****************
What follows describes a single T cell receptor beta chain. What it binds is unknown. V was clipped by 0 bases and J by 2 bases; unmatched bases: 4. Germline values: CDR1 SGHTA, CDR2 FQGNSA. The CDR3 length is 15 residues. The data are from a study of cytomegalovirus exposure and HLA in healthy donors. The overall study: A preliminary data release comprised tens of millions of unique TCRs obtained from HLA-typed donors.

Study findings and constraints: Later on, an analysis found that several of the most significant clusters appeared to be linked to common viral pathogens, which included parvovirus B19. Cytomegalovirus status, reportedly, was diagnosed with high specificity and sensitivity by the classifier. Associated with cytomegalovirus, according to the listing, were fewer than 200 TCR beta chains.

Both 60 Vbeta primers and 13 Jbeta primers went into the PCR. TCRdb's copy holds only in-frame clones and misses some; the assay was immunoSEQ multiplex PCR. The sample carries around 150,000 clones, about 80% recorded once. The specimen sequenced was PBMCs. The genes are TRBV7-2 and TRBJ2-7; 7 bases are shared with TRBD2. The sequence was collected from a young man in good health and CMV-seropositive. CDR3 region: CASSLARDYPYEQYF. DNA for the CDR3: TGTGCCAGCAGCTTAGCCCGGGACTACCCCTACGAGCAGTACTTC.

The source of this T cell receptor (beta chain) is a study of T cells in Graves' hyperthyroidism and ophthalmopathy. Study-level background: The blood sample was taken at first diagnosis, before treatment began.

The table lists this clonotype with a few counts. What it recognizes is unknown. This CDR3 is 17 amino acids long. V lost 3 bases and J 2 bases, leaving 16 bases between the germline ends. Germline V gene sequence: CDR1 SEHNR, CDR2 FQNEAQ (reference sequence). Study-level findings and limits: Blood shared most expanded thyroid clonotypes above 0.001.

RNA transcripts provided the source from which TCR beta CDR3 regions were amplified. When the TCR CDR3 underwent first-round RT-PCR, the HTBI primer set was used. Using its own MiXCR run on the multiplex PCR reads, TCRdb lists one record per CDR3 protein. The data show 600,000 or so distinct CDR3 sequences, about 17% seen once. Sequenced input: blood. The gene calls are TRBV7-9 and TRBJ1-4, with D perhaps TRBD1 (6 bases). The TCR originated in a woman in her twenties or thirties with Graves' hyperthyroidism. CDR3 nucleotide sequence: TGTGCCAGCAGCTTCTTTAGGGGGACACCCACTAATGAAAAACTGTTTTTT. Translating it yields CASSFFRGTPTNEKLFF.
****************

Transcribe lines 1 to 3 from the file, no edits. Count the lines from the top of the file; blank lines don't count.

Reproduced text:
What follows describes a single T cell receptor beta chain. What it binds is unknown. V was clipped by 0 bases and J by 2 bases; unmatched bases: 4. Germline values: CDR1 SGHTA, CDR2 FQGNSA. The CDR3 length is 15 residues. The data are from a study of cytomegalovirus exposure and HLA in healthy donors. The overall study: A preliminary data release comprised tens of millions of unique TCRs obtained from HLA-typed donors.

Study findings and constraints: Later on, an analysis found that several of the most significant clusters appeared to be linked to common viral pathogens, which included parvovirus B19. Cytomegalovirus status, reportedly, was diagnosed with high specificity and sensitivity by the classifier. Associated with cytomegalovirus, according to the listing, were fewer than 200 TCR beta chains.

Both 60 Vbeta primers and 13 Jbeta primers went into the PCR. TCRdb's copy holds only in-frame clones and misses some; the assay was immunoSEQ multiplex PCR. The sample carries around 150,000 clones, about 80% recorded once. The specimen sequenced was PBMCs. The genes are TRBV7-2 and TRBJ2-7; 7 bases are shared with TRBD2. The sequence was collected from a young man in good health and CMV-seropositive. CDR3 region: CASSLARDYPYEQYF. DNA for the CDR3: TGTGCCAGCAGCTTAGCCCGGGACTACCCCTACGAGCAGTACTTC.